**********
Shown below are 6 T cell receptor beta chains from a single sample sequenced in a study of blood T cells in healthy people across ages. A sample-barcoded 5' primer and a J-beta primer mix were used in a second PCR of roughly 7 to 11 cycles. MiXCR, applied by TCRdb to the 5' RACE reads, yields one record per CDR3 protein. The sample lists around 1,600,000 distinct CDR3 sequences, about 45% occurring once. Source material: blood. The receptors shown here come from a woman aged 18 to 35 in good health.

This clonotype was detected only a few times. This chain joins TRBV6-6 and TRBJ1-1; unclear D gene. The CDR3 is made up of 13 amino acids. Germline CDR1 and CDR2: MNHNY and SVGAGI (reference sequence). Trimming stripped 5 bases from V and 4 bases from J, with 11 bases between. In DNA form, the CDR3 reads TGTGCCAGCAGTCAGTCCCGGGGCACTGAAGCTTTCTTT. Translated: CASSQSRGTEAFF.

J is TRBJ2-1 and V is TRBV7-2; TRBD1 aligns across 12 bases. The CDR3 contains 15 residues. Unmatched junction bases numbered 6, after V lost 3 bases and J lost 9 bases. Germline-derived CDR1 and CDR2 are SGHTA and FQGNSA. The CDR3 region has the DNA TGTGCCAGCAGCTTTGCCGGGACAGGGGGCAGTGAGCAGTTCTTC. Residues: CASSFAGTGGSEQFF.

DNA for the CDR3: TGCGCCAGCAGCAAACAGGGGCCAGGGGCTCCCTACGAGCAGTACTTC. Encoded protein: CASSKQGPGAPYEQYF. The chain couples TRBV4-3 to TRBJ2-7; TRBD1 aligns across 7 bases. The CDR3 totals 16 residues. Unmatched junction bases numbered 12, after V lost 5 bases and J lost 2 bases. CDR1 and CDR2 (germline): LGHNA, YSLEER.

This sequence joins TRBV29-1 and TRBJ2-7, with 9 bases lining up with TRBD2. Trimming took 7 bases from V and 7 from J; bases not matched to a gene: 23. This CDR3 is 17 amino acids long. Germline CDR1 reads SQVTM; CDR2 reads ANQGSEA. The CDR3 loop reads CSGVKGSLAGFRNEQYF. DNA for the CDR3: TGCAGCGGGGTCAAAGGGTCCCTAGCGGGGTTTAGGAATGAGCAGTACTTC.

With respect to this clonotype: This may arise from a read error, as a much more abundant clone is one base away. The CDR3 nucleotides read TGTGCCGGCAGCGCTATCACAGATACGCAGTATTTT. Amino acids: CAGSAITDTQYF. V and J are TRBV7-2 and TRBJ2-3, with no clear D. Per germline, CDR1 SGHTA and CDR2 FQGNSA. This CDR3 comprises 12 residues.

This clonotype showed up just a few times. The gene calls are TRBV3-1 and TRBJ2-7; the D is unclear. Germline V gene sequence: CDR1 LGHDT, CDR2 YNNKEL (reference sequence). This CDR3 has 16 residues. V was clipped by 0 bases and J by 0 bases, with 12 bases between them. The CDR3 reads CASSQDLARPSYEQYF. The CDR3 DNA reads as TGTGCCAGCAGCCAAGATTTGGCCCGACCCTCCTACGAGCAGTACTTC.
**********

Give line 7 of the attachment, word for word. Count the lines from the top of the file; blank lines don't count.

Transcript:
This clonotype showed up just a few times. The gene calls are TRBV3-1 and TRBJ2-7; the D is unclear. Germline V gene sequence: CDR1 LGHDT, CDR2 YNNKEL (reference sequence). This CDR3 has 16 residues. V was clipped by 0 bases and J by 0 bases, with 12 bases between them. The CDR3 reads CASSQDLARPSYEQYF. The CDR3 DNA reads as TGTGCCAGCAGCCAAGATTTGGCCCGACCCTCCTACGAGCAGTACTTC.